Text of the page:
As of Monday (19 July), more polar bears had come ashore near Churchill and on the shores of Wakusp National Park but some are still out on the bay. The pattern of ice breakup this year means most bears will come ashore well south of Churchill and make their way north over the summer and fall. There have been two Churchill ‘problem’ bear reports so far but not one for this week, so I’ll go ahead and post without it.

Note that the earliest average date ashore for all bears (not the date the first bear hit the beach) for WH bears was 9 June (Julian day 160), which happened in 1999. Hasn’t been that early since, although a few years afterward had most bears ashore at mid-June (2003, 2011) [Day 180 is 29 June]. However, this means that the first bear on the beach at 28 June this year is nowhere close to ‘early.’ From Castro de al. Guardia et al. 2017, which only goes up to 2015, showing that up to that point, the average date bears were ashore was late June-early July (but it’s been later than that since, especially for the last few years):

Three of Andrew Derocher’s six remaining females with collars were ashore on Monday, which leaves three still offshore along with all the other bears that are doing the same thing. The first one came ashore two weeks ago, so there has hardly been a stampede. Notice the two bears that appear to be in open water but is almost certainly ice that the satellites cannot ‘see’ or is <50% concentration:

According to his map, only a bit of ice is left on Hudson Bay. However, even polar bear researchers know that satellites are notoriously bad at getting the amount of ice correct at this time of year and can underestimate ice amounts by up to 50% in Hudson Bay. They are usually forced to acknowledge this in their papers but don’t bother on social media or when talking to reporters. For example, the evidence that Andrew Derocher is fully aware that this is the case comes from one of his student’s papers, on which he is a co-author (Castro de la Guardia et al. 2017:227) [my bold]:

In general, passive microwave derived sea ice data are associated with an underestimation error of up to 30% during breakup and freeze-up throughout the marginal ice zone and seasonal ice regions in the Northern Hemisphere (e.g. Cavalieri et al. 1991, Comiso et al. 1997, Markus & Dokken 2002). In Hudson Bay, passive microwave sea ice concentration can underestimate sea ice concentration by up to 50% compared with CISDA (Agnew & Howell 2003). Underestimation biases of passive microwave data are associated with the presence of wet snow and melt ponds during breakup, and with areas covered by frazil ice and young ice during freeze-up (Agnew & Howell 2003).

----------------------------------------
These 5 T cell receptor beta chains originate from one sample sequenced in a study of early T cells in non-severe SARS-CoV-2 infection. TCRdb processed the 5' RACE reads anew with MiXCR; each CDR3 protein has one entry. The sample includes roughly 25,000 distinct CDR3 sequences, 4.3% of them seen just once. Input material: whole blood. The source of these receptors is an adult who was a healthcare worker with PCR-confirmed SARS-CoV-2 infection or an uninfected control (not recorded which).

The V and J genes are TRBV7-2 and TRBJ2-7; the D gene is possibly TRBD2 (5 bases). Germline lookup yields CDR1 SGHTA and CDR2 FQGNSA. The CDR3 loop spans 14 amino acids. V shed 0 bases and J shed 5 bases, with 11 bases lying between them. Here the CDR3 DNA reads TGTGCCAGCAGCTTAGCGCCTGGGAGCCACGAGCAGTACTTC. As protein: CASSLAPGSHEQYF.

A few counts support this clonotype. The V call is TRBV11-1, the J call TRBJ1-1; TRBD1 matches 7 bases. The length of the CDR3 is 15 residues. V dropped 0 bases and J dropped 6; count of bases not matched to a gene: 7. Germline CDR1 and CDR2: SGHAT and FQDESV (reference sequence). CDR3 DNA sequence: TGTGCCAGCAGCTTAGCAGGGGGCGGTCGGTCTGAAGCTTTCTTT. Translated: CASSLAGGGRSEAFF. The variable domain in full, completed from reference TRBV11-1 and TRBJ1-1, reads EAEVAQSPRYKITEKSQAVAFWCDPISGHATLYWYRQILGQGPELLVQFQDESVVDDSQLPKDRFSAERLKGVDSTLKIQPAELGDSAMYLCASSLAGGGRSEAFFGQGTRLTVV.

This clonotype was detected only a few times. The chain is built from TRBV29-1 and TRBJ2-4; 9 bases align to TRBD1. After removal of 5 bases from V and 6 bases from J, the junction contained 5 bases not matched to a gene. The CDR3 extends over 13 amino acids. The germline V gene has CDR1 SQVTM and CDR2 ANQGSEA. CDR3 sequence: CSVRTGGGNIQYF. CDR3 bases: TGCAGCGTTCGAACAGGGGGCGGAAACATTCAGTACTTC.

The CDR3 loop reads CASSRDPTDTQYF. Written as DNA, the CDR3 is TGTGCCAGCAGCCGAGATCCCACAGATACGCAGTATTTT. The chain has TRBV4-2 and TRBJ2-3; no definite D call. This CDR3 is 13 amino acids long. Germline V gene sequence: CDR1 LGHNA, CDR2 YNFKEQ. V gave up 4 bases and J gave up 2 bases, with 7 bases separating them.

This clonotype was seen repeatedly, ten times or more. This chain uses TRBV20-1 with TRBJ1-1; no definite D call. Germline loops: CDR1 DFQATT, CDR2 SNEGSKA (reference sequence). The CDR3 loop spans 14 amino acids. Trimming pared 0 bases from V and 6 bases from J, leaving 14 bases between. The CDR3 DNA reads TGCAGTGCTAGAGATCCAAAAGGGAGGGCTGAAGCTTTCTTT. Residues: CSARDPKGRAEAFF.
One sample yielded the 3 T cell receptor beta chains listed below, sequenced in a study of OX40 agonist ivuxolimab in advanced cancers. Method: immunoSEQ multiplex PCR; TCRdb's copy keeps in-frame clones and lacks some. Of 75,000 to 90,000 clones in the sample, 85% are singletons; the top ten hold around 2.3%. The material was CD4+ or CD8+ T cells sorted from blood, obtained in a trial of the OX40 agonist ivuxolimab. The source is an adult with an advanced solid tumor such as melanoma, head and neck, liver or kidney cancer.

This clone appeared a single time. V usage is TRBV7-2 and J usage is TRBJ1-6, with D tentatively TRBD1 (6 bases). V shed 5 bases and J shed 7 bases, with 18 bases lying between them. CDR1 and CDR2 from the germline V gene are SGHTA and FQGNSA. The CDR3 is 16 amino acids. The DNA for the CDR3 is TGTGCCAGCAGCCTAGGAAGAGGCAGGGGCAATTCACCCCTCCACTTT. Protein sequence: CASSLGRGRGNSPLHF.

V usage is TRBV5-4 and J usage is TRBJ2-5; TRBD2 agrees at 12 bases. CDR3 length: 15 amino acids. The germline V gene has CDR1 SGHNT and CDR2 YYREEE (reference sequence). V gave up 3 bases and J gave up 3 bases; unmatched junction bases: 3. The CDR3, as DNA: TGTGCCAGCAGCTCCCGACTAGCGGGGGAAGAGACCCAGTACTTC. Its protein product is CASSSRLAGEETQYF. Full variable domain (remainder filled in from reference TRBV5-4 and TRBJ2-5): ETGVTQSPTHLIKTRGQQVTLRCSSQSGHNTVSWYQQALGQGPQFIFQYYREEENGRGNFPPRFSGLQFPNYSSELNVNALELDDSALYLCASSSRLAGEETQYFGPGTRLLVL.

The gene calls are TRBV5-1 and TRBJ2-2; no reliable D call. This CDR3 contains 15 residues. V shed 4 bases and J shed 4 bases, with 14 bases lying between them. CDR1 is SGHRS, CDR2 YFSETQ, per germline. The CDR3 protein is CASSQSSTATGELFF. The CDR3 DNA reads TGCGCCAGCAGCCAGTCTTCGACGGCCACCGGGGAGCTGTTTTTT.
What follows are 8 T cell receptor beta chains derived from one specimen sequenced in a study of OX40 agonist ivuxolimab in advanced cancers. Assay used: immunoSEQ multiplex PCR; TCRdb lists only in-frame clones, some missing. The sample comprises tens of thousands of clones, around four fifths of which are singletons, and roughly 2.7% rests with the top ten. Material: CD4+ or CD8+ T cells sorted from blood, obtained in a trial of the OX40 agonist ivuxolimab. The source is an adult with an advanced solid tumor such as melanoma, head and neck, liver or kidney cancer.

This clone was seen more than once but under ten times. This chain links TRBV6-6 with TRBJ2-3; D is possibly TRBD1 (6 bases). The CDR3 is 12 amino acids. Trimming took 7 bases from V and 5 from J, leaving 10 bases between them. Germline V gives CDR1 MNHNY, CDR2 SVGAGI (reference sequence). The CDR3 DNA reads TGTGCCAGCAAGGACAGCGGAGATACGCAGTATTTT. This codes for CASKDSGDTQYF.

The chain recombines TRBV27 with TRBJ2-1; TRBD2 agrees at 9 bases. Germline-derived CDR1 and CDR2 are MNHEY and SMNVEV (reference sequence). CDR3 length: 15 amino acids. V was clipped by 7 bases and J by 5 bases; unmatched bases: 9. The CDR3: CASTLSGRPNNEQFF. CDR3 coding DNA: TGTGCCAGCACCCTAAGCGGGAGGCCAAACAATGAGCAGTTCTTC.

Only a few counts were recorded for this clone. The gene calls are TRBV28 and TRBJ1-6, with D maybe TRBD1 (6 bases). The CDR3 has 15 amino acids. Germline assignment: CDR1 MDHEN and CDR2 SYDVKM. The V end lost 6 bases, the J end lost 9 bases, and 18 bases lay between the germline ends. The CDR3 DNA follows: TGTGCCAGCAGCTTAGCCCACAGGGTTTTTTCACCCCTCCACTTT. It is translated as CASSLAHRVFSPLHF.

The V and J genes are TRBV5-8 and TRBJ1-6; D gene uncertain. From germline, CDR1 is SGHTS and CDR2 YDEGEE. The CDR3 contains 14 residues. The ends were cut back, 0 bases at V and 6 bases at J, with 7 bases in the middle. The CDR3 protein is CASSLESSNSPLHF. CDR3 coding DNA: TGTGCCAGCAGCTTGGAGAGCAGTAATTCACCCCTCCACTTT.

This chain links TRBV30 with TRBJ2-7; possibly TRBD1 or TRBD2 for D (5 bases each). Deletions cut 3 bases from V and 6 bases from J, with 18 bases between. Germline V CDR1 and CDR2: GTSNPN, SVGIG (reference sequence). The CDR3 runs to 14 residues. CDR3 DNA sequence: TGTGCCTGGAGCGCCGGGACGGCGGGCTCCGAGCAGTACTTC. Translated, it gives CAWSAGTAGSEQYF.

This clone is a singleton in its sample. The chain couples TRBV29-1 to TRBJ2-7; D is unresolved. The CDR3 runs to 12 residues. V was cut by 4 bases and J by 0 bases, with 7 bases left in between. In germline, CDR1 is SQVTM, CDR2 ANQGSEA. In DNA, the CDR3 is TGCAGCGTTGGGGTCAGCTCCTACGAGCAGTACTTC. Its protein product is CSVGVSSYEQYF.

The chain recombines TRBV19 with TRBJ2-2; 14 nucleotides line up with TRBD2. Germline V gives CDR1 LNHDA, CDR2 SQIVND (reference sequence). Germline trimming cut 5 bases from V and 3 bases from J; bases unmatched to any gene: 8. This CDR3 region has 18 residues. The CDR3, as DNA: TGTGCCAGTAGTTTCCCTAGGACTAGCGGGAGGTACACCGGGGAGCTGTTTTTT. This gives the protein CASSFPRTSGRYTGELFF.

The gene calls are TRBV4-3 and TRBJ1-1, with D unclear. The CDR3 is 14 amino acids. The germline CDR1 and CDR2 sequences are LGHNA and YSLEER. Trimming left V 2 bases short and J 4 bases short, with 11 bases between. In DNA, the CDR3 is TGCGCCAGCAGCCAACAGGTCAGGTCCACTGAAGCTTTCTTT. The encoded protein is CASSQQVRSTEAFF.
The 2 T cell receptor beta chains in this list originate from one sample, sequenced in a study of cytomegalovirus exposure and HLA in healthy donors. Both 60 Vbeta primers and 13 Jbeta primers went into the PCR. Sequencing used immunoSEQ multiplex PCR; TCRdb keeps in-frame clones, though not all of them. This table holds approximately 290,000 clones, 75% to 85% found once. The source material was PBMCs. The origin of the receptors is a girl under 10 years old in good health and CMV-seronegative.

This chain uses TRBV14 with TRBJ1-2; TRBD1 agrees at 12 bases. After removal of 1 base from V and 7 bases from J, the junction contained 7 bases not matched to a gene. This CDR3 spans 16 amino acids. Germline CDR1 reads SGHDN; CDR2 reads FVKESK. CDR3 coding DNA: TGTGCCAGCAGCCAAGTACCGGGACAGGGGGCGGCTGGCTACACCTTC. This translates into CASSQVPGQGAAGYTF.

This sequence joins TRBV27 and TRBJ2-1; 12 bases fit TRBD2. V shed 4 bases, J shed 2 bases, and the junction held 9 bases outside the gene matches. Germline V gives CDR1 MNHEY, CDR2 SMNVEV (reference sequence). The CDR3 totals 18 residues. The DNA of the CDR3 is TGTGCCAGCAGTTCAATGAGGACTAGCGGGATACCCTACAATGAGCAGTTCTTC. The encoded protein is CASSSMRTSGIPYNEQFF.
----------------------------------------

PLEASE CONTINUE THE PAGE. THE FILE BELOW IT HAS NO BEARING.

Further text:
In other words, contrary to predictions made by polar bear specialists, some bears are happy to deal with melt ponds and wet snow rather than come ashore, especially on Hudson Bay. This rather plays havoc with the most recent predictive model uses old Hudson Bay data – collected before this propensity to stay late on diminishing ice was fully apparent – to predict a future of extinction for polar bears worldwide (Castro de la Guardia et al. 2013; Molnar et al. 2020). And it means there was likely much more ice on Hudson Bay for the week of 19 July than even the Canadian Ice Service chart below suggests:

It’s looking to me like the average date ashore for WH polar bears in 2021 will come out to be around the first week in July but it might be 10 years or more before we see that data appear in a publication. Funnily enough, some of these researchers seem to have lost their drive to publish data as soon as possible now that it no longer fits their narrative.

Churchill Problem Bear Reports

I notice that this year there are no comments about the condition of the bears causing problems around Churchill (same was true last year). Odd, compared to 2019 and 2017. Perhaps I’m wrong but I expect whoever composes these reports has been advised that informing the public that bears are in excellent condition is ‘unhelpful’.


Castro de la Guardia, L., Derocher, A.E., Myers, P.G., Terwisscha van Scheltinga, A.D. and Lunn, N.J. 2013. Future sea ice conditions in Western Hudson Bay and consequences for polar bears in the 21st century. Global Change Biology 19:2675–2687. doi: 10.1111/gcb.12272

Castro de la Guardia, L., Myers, P.G., Derocher, A.E., Lunn, N.J., Terwisscha van Scheltinga, A.D. 2017. Sea ice cycle in western Hudson Bay, Canada, from a polar bear perspective. Marine Ecology Progress Series 564: 225–233.

Molnár, P.K., Bitz, C.M., Holland, M.M., Kay, J.E., Penk, S.R. and Amstrup, S.C. 2020. Fasting season length sets temporal limits for global polar bear persistence. Nature Climate Change

via polarbearscience

July 22, 2021